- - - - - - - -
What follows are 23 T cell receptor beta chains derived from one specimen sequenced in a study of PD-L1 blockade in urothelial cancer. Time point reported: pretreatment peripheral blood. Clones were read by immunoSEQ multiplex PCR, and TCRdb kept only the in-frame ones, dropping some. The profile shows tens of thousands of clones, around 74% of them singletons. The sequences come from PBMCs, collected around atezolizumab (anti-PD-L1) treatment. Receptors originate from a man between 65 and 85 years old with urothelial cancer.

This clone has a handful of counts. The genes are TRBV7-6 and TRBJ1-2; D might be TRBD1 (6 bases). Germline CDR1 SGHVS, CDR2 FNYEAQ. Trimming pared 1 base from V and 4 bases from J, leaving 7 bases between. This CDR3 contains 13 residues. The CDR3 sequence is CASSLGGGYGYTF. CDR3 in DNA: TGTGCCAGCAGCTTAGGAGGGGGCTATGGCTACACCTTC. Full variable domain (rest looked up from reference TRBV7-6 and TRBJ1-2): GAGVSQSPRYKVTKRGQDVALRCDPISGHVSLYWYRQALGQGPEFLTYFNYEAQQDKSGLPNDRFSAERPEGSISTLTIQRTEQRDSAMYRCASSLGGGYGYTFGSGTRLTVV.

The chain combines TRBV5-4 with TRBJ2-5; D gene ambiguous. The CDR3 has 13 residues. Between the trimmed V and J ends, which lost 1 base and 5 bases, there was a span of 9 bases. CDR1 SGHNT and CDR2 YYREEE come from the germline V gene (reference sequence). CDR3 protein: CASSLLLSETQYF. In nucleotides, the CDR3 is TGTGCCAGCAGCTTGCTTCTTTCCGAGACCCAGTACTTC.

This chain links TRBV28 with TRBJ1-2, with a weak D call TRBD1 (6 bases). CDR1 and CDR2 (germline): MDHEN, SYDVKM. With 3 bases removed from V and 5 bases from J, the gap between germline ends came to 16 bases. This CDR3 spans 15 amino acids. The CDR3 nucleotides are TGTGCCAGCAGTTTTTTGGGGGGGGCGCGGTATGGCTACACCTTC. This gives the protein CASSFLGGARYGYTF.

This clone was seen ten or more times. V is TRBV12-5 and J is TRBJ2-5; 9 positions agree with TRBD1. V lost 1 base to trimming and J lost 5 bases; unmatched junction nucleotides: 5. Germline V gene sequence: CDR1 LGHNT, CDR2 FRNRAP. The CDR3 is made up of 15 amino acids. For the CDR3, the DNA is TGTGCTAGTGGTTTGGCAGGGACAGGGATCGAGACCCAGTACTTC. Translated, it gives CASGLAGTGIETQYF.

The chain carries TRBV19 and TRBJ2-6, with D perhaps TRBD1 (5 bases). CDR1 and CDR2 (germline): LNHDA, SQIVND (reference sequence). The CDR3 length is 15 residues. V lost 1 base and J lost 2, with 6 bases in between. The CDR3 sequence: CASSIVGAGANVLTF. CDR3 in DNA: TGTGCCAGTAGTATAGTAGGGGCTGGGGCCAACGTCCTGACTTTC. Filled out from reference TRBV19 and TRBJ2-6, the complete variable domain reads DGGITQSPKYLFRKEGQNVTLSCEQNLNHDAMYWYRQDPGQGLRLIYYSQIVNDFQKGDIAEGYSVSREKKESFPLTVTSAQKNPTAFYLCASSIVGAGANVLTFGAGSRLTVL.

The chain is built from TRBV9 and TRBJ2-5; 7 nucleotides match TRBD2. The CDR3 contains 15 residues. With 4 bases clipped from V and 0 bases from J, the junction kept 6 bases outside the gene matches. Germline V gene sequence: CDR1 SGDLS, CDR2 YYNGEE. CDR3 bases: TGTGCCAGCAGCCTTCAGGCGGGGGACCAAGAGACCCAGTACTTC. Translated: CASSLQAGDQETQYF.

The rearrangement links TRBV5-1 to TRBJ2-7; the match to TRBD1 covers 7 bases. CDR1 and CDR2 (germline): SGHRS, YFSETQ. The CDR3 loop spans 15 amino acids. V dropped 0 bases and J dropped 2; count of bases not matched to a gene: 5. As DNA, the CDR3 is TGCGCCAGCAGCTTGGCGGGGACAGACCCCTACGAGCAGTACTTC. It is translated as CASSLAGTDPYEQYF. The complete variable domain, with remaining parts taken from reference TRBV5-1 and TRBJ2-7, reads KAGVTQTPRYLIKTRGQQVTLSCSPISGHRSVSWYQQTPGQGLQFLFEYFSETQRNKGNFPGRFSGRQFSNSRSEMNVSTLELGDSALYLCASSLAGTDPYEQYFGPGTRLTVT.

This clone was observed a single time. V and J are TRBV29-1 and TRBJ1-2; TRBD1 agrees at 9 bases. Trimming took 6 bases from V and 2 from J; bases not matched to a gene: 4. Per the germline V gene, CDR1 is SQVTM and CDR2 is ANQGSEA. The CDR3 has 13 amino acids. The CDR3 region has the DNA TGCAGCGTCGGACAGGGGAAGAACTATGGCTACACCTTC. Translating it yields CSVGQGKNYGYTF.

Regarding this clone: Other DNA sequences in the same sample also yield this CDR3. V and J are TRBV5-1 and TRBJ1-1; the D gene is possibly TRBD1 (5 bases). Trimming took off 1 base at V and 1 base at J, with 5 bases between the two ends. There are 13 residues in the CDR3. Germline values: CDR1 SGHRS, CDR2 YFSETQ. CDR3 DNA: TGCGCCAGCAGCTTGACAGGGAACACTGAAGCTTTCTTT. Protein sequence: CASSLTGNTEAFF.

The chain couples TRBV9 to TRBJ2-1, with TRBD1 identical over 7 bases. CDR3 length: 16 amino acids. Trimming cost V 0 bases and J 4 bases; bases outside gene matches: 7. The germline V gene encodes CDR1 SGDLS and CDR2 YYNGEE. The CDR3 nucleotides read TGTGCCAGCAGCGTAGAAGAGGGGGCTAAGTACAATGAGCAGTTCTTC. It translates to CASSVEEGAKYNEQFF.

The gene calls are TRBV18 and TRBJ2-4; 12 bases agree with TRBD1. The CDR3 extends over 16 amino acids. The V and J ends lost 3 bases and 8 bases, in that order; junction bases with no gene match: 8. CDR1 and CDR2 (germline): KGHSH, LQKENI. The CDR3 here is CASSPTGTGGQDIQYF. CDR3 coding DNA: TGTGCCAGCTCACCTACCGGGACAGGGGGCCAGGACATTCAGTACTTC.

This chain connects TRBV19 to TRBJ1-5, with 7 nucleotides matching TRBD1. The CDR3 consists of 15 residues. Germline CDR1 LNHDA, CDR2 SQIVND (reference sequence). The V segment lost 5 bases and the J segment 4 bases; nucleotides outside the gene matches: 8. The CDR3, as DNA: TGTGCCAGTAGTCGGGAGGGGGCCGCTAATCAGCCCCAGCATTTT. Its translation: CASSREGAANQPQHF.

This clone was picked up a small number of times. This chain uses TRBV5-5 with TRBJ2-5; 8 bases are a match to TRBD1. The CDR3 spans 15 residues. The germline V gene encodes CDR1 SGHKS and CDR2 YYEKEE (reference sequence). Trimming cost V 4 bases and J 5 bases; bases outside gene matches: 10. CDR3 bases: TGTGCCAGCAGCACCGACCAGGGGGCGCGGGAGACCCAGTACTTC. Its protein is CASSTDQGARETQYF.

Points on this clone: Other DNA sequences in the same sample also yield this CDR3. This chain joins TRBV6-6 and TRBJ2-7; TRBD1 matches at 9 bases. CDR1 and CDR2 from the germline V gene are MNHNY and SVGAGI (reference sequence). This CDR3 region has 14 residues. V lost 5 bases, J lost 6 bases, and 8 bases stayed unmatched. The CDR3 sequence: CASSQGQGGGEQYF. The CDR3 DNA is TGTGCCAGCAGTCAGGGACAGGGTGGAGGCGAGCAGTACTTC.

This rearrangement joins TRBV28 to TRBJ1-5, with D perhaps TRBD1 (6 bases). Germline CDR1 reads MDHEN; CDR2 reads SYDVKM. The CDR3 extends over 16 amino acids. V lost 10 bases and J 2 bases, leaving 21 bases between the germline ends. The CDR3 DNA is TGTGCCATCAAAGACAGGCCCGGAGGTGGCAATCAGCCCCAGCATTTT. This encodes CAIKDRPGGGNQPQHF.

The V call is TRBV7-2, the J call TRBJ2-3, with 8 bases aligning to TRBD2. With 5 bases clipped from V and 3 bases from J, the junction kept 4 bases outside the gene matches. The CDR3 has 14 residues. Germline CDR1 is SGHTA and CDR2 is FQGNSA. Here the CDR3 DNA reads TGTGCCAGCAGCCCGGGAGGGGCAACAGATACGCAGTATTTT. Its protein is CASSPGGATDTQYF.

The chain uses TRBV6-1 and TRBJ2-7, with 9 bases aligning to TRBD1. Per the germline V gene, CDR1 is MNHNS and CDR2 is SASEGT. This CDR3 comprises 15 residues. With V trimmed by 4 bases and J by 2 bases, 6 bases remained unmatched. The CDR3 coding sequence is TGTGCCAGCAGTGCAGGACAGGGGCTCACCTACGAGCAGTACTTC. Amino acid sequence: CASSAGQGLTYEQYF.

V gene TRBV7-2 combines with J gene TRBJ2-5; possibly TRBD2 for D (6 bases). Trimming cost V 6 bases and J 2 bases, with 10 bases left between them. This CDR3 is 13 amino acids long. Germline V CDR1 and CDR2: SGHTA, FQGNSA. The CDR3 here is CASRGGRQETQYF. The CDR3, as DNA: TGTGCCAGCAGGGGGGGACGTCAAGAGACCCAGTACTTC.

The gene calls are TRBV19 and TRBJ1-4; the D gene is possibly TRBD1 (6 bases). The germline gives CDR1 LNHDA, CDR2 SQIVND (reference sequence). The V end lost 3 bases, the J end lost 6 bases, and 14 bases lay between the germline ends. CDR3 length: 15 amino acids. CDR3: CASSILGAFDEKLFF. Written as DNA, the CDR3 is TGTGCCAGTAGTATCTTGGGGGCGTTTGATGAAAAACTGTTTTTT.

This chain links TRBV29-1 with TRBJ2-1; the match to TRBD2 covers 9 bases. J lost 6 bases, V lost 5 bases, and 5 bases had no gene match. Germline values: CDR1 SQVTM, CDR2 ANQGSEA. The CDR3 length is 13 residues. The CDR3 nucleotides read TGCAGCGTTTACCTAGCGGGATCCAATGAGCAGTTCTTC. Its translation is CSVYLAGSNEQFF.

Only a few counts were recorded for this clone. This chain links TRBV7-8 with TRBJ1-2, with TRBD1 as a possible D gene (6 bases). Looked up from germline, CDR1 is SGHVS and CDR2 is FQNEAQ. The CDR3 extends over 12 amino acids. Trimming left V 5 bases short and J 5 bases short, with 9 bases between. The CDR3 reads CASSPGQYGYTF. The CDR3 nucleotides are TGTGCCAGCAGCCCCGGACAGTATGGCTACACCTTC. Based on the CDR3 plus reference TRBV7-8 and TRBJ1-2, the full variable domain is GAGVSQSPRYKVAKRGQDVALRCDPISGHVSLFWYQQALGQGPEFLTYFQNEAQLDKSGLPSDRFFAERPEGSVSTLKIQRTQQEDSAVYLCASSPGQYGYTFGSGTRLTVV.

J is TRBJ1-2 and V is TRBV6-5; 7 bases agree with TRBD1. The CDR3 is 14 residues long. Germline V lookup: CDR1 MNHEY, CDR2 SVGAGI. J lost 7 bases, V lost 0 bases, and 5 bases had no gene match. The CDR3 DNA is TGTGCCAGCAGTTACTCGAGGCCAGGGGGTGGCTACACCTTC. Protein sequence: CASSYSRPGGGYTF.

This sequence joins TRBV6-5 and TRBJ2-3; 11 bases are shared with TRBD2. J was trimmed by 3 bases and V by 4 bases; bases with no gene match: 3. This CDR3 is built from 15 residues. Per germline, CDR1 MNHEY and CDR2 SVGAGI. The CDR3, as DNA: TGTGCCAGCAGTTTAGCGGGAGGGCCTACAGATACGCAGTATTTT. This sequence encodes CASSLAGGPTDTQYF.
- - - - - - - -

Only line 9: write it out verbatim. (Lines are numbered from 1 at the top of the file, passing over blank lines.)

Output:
This clone was observed a single time. V and J are TRBV29-1 and TRBJ1-2; TRBD1 agrees at 9 bases. Trimming took 6 bases from V and 2 from J; bases not matched to a gene: 4. Per the germline V gene, CDR1 is SQVTM and CDR2 is ANQGSEA. The CDR3 has 13 amino acids. The CDR3 region has the DNA TGCAGCGTCGGACAGGGGAAGAACTATGGCTACACCTTC. Translating it yields CSVGQGKNYGYTF.